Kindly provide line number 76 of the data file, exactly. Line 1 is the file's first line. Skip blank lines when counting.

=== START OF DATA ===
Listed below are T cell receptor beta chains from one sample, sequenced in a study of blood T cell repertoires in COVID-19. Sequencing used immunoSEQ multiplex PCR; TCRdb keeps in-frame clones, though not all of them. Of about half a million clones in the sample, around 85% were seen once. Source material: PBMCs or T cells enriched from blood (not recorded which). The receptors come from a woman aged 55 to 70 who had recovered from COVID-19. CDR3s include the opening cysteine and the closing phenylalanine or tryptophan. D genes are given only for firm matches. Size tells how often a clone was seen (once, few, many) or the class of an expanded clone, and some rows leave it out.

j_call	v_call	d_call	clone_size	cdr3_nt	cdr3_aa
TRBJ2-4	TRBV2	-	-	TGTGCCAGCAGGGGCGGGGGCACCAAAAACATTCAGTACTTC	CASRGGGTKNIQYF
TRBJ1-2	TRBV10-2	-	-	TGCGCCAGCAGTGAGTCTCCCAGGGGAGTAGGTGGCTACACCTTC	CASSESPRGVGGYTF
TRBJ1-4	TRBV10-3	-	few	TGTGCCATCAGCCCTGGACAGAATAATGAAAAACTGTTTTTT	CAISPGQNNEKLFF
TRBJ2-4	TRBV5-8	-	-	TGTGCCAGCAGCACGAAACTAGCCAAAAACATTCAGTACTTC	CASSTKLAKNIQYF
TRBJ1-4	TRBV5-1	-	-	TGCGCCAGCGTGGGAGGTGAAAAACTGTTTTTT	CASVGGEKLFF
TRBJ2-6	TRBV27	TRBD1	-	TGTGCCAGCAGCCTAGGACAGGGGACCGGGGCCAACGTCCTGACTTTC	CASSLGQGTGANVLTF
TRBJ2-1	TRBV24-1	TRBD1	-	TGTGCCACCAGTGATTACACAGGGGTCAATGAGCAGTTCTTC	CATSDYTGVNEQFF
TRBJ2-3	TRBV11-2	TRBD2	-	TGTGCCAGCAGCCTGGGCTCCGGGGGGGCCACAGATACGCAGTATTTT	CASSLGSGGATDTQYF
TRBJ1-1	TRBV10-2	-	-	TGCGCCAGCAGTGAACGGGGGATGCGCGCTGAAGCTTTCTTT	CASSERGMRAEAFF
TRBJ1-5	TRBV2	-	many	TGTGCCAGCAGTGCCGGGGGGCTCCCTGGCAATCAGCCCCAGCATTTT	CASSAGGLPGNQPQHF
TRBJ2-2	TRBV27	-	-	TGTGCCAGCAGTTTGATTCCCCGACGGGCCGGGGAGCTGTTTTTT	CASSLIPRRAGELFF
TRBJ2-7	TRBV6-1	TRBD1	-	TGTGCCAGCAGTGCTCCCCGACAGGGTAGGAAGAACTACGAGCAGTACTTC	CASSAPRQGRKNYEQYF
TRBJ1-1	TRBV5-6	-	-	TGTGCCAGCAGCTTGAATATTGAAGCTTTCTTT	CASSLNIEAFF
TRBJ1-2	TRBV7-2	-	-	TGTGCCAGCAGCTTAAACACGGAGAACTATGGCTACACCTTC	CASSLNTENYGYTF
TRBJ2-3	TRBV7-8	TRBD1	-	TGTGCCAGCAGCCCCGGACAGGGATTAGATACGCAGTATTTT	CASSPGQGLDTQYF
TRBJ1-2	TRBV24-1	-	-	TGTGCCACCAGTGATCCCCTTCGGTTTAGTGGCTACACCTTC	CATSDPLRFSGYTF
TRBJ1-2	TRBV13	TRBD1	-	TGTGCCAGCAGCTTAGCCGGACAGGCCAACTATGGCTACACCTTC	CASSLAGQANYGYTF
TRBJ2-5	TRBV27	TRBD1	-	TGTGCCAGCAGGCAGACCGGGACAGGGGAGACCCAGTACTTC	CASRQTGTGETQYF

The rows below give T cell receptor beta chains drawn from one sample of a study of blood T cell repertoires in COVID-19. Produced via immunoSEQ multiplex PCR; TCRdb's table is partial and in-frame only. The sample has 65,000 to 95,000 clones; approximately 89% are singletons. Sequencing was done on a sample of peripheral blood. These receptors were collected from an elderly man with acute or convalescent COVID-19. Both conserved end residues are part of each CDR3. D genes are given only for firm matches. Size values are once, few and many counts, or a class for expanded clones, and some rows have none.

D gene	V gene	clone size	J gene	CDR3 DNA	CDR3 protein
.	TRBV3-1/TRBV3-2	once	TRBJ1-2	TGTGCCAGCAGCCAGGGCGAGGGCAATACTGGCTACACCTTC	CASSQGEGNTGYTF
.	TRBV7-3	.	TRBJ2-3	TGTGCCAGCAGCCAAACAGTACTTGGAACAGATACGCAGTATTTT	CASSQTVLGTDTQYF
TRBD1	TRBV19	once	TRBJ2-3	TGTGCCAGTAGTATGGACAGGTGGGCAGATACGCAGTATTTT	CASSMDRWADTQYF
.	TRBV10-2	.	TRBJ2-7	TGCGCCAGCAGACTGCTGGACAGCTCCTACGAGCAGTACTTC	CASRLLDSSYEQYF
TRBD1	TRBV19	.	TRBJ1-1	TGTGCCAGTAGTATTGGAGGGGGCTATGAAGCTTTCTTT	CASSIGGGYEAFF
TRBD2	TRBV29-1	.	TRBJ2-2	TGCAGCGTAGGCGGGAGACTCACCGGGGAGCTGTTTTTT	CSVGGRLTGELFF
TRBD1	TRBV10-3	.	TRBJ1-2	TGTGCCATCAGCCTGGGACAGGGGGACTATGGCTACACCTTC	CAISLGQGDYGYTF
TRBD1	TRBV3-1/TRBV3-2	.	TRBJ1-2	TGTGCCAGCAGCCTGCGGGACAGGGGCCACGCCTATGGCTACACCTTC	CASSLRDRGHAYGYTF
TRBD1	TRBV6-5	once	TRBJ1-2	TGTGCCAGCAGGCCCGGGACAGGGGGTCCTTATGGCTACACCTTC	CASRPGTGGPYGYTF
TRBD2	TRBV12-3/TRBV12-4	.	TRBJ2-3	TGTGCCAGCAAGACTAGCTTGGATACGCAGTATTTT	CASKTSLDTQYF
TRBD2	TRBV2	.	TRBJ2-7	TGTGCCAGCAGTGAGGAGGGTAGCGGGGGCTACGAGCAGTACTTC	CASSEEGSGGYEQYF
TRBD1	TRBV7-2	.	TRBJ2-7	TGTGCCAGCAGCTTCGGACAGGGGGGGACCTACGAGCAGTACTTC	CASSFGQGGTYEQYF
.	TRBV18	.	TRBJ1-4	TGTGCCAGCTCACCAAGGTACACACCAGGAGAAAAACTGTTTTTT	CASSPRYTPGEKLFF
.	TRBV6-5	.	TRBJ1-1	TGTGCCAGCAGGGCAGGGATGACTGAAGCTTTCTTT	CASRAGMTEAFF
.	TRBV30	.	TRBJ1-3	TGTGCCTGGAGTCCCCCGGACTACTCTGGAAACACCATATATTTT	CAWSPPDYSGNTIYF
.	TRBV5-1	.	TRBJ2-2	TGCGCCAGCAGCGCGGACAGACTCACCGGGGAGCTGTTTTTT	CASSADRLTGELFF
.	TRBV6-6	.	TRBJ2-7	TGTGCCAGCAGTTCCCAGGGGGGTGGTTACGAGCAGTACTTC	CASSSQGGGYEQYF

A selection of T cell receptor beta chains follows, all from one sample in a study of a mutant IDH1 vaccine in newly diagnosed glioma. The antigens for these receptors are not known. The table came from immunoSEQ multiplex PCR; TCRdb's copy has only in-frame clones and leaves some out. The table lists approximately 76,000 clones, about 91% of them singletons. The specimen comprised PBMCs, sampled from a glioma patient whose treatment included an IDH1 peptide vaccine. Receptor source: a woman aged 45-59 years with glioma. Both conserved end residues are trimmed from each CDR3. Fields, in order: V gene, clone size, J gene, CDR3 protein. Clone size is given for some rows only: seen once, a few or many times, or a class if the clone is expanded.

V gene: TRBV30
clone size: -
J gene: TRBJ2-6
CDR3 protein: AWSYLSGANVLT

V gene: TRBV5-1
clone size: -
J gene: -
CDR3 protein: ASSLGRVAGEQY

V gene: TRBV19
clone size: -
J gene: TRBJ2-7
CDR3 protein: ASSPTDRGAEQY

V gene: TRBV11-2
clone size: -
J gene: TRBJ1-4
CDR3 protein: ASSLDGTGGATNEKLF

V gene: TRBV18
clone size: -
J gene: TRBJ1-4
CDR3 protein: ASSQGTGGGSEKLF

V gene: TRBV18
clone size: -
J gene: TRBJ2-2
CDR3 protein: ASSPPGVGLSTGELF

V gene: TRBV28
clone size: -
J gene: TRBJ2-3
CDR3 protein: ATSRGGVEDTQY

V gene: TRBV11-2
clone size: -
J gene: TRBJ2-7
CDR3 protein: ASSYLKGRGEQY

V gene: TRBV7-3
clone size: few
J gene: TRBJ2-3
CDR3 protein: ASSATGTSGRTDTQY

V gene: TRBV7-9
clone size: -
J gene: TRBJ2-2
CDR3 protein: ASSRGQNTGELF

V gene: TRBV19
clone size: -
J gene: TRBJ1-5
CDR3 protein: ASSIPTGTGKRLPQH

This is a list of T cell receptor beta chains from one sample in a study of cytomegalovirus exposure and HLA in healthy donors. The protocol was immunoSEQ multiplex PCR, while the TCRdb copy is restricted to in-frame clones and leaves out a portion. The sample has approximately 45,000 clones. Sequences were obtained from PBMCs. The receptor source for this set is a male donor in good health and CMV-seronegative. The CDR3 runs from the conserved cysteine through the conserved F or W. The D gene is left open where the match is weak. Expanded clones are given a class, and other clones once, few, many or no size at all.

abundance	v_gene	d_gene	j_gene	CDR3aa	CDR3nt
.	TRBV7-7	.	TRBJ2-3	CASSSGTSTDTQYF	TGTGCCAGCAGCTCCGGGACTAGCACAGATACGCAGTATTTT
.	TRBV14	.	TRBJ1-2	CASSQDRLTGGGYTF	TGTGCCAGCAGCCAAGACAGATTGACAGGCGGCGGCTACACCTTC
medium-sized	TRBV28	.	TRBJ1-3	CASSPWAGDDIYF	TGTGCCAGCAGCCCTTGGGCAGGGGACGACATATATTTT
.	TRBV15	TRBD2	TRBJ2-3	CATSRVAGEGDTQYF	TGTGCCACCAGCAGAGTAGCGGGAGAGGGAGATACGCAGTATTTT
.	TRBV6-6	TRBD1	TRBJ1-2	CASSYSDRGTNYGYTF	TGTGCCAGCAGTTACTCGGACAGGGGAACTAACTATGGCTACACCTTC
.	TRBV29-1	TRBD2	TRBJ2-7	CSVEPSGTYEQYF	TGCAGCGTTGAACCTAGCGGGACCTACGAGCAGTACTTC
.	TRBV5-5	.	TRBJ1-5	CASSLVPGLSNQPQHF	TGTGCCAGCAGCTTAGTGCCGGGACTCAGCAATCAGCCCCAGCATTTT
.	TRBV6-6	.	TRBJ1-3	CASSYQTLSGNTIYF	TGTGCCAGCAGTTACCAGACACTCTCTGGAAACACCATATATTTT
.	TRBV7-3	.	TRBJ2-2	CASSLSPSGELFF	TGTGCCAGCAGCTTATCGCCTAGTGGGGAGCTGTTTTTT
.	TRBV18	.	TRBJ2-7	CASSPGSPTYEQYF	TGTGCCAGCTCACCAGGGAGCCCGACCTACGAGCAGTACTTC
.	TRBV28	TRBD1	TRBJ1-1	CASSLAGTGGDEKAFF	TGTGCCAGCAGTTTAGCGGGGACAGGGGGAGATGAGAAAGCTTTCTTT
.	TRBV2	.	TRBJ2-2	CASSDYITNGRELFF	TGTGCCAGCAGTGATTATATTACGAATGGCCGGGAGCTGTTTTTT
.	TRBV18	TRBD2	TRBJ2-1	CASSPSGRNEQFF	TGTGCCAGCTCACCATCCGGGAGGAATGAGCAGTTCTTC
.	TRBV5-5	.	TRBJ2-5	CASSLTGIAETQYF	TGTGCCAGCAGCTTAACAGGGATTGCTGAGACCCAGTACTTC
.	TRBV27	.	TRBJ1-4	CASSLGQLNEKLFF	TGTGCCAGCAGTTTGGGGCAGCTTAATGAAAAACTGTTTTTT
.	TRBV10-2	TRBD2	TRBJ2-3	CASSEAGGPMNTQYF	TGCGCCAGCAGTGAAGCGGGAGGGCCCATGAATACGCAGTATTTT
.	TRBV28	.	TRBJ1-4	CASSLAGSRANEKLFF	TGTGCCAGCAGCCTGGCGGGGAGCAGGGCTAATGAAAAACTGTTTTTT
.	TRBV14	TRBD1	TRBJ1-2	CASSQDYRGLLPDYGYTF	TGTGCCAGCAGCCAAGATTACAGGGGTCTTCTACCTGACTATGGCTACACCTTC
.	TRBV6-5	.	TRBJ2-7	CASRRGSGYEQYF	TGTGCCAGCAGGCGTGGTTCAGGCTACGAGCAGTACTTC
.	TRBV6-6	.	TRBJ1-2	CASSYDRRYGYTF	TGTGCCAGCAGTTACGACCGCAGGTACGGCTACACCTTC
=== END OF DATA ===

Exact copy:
CDR3 protein: ASSATGTSGRTDTQY